If you use Windows, the operating system comes with a program called Windows Defender that works fine for most people. But if you want extra features and more thorough security tools, it is worth installing something else.

MacOS also has some useful security features built in. However, because Apple computers are becoming increasingly popular with hackers, it makes sense to consider adding antivirus software from a third party.

Disable Unnecessary Startup Programs

By disabling startup programs that are not necessary, you can make your computer start up faster and overall perform better because you will have more memory and processing power available.

Lots of applications configure themselves so they launch when you start up your computer – this can slow down boot time as well as reduce how efficiently your system runs.

If you're using Windows, open Task Manager (Ctrl+Shift+Esc), then go to the Startup tab: this gives you a simple list of everything that starts on bootup and lets you disable things one by one to see if it makes a difference.

For Mac users, click the Apple logo in the top-left corner of your screen, then select System Preferences > Users & Groups. In the window that opens, you'll see a list of all 'Login items' on the right-hand side.

To stop programs from opening automatically when you log in, highlight them (by clicking them), then hit the "-" button.

Adjust Advanced System Settings for Performance

Young entrepreneur working at night
Image by freepik on Freepik

If you have an older computer that you want to run faster and more efficiently, one way to do so could be by adjusting its advanced system settings for performance. This means changing your computer's preferences so that it prioritizes how well it works over how good it looks.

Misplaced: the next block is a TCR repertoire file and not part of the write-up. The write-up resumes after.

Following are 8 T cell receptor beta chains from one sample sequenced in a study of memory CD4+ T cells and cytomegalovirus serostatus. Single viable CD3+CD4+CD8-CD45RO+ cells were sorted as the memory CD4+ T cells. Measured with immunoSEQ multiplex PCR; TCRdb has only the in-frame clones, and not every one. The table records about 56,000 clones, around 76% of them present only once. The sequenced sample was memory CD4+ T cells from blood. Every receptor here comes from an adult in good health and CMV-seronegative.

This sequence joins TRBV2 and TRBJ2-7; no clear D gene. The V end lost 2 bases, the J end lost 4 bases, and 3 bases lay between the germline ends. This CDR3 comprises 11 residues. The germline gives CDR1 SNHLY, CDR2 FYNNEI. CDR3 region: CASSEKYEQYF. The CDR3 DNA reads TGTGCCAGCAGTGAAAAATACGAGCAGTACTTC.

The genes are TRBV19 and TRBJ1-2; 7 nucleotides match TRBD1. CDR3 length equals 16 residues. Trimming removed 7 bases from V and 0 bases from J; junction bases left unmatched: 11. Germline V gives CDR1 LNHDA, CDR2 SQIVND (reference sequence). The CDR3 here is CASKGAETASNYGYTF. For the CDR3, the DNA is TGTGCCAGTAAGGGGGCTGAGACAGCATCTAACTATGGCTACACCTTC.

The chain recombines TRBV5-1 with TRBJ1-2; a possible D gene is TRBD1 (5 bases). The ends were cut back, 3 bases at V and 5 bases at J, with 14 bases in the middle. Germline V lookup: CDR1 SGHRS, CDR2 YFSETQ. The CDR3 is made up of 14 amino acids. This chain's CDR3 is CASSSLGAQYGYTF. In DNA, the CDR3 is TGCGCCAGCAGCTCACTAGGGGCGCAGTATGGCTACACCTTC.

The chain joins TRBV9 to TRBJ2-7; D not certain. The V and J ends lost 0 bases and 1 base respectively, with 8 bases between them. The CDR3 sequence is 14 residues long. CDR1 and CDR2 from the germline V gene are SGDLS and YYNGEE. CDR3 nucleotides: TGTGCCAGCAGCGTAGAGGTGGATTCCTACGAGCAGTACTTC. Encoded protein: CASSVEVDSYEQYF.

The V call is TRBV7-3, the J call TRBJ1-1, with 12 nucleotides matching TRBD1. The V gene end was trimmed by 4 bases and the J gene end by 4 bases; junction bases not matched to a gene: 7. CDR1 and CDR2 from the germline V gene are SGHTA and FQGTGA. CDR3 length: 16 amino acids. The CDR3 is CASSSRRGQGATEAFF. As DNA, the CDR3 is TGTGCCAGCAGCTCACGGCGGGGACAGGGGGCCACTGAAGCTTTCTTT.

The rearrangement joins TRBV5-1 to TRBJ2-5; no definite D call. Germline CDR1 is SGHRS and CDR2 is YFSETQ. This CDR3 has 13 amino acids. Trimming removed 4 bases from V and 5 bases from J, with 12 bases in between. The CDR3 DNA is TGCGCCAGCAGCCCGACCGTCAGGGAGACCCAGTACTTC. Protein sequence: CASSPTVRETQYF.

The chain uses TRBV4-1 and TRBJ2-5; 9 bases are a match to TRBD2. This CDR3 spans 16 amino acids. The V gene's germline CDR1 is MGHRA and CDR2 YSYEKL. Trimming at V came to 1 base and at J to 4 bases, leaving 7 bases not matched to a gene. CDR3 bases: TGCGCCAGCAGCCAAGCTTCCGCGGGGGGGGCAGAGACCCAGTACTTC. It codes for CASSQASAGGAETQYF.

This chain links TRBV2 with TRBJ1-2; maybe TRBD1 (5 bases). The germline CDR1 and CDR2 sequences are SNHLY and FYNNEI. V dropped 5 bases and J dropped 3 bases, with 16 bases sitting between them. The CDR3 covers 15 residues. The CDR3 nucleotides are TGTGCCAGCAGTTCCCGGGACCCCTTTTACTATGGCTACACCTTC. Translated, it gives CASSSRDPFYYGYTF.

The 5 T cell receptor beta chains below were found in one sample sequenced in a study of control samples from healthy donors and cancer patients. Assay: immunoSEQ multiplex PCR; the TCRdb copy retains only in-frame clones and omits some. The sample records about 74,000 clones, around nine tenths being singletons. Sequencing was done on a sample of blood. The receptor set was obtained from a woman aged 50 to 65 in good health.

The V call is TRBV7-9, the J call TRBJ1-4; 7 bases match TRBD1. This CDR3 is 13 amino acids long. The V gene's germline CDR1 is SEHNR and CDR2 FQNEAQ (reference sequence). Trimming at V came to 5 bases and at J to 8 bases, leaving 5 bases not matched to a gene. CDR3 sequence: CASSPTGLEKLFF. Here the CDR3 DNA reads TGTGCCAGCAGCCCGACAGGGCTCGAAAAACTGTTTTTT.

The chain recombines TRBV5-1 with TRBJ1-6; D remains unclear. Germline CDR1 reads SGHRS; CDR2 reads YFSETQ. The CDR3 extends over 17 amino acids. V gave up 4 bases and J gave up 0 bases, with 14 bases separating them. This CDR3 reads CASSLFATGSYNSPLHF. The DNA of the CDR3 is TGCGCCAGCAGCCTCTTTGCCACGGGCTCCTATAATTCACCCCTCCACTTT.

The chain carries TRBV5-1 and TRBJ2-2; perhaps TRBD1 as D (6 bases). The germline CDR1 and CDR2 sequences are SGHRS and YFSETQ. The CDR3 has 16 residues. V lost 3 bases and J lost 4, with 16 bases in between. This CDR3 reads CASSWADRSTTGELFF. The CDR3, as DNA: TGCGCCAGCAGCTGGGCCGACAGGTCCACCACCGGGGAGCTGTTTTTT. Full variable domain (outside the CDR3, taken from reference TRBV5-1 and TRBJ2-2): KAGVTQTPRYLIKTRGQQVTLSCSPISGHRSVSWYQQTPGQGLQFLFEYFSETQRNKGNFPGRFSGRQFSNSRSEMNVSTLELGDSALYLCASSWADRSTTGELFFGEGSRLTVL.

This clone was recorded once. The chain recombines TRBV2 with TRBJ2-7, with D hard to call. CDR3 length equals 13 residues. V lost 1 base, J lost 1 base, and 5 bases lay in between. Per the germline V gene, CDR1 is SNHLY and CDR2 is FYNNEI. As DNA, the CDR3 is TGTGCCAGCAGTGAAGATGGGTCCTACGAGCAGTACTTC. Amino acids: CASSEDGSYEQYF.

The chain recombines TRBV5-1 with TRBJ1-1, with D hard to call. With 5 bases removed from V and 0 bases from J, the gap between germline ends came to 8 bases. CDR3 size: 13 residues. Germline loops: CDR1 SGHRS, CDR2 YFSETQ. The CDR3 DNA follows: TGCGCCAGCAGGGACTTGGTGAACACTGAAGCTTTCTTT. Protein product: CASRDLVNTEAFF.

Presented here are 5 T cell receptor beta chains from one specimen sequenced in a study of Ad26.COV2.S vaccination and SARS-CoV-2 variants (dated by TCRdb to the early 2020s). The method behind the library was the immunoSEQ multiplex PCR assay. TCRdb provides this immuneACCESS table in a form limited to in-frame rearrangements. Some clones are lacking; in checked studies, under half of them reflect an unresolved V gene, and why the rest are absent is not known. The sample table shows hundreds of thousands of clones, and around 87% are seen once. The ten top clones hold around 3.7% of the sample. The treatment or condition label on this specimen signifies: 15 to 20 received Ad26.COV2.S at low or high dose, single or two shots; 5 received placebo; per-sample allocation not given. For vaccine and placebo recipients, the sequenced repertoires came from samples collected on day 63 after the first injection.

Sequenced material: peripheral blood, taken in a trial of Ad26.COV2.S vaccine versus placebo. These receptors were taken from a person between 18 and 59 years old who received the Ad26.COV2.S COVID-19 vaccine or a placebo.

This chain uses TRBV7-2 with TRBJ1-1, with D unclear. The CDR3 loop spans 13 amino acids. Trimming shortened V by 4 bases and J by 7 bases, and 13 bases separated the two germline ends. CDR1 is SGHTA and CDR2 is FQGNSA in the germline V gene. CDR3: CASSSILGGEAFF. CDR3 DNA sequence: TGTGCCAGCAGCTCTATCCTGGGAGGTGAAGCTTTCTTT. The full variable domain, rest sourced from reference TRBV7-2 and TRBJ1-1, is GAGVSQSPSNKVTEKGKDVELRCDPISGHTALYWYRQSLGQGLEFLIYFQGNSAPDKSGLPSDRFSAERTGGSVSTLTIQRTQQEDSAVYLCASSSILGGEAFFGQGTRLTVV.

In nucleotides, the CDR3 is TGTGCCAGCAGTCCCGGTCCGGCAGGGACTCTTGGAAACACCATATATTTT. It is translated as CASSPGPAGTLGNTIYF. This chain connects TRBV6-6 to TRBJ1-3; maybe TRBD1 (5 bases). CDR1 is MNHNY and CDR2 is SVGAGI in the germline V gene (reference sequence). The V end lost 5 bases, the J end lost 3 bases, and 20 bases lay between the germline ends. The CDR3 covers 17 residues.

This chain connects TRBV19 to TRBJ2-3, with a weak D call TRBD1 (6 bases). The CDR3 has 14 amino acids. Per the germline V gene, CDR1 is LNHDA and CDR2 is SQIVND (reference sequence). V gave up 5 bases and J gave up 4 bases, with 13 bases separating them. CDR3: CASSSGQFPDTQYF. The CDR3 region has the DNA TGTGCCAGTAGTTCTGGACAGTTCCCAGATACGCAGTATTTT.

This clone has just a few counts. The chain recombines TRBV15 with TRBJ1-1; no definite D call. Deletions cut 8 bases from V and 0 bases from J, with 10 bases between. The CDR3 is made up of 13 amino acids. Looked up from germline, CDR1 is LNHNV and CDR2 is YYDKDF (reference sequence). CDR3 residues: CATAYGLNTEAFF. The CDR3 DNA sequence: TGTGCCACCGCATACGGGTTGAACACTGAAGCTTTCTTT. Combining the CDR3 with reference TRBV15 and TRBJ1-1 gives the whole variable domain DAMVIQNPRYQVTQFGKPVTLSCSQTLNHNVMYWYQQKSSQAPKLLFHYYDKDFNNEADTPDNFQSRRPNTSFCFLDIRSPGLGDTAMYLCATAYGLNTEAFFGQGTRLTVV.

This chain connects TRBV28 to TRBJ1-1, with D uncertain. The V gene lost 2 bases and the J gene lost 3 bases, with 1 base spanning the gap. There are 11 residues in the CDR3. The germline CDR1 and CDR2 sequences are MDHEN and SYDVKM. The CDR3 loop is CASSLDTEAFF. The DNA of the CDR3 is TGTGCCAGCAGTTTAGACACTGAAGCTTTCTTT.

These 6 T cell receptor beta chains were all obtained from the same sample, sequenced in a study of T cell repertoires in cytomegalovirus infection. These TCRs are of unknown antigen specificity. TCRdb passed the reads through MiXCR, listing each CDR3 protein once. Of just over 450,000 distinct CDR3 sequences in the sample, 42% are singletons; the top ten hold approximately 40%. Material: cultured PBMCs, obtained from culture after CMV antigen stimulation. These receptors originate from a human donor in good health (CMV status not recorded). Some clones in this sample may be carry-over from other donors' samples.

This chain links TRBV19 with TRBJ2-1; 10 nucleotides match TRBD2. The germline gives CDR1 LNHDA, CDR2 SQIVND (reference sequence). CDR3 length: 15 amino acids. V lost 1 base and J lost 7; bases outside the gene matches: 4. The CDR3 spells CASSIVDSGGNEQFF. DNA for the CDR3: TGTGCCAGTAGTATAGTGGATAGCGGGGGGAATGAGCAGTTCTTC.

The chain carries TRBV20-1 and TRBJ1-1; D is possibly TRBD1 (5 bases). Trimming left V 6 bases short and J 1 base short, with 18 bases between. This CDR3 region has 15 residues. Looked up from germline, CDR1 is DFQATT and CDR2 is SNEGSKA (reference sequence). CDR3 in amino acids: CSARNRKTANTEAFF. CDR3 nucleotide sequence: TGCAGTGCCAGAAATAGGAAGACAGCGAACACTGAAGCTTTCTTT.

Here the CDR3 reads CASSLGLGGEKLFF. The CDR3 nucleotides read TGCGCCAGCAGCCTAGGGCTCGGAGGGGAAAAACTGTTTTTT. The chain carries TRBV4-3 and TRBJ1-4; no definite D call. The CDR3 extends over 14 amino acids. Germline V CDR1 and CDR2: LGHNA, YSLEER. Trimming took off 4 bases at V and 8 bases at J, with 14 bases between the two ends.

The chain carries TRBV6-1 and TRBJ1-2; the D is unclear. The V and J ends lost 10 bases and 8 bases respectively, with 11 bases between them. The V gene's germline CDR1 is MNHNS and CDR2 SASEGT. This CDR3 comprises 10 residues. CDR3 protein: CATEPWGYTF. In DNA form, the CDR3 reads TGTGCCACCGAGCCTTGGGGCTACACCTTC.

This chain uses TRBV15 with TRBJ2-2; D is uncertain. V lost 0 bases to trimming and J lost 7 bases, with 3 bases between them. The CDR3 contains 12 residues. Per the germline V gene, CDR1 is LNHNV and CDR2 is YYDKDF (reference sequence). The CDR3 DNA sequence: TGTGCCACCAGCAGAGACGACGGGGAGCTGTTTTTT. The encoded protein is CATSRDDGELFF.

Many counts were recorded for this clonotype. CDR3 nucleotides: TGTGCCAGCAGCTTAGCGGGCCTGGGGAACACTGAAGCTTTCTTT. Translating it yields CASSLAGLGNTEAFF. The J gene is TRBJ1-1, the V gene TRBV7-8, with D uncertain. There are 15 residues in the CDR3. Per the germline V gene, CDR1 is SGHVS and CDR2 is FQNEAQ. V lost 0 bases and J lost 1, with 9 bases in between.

On Windows computers, go to "This PC" (you can find this by searching in the taskbar), then select Properties. Next, click on "Advanced system settings."

Under the Performance tab, click on Settings and choose "Adjust for best performance." This will get rid of a lot of fancy effects like animations and shadows, which can slow down an older machine.

If you have a Mac computer, things are a bit different - but don't worry! You can still make sure your computer is running as well as possible by checking some boxes.

Open up System Preferences from the Apple menu icon and head into Accessibility > Display. Here you'll find options to "Reduce motion" along with "Reduce transparency" – ticking both of these may help increase system responsiveness, especially if you're using an older Mac.

Clear Disk Space of Unnecessary Files

To keep your computer running well, it's important to get rid of files and programs you don't need. These can build up over time and take up space on your hard drive – which might slow down your system.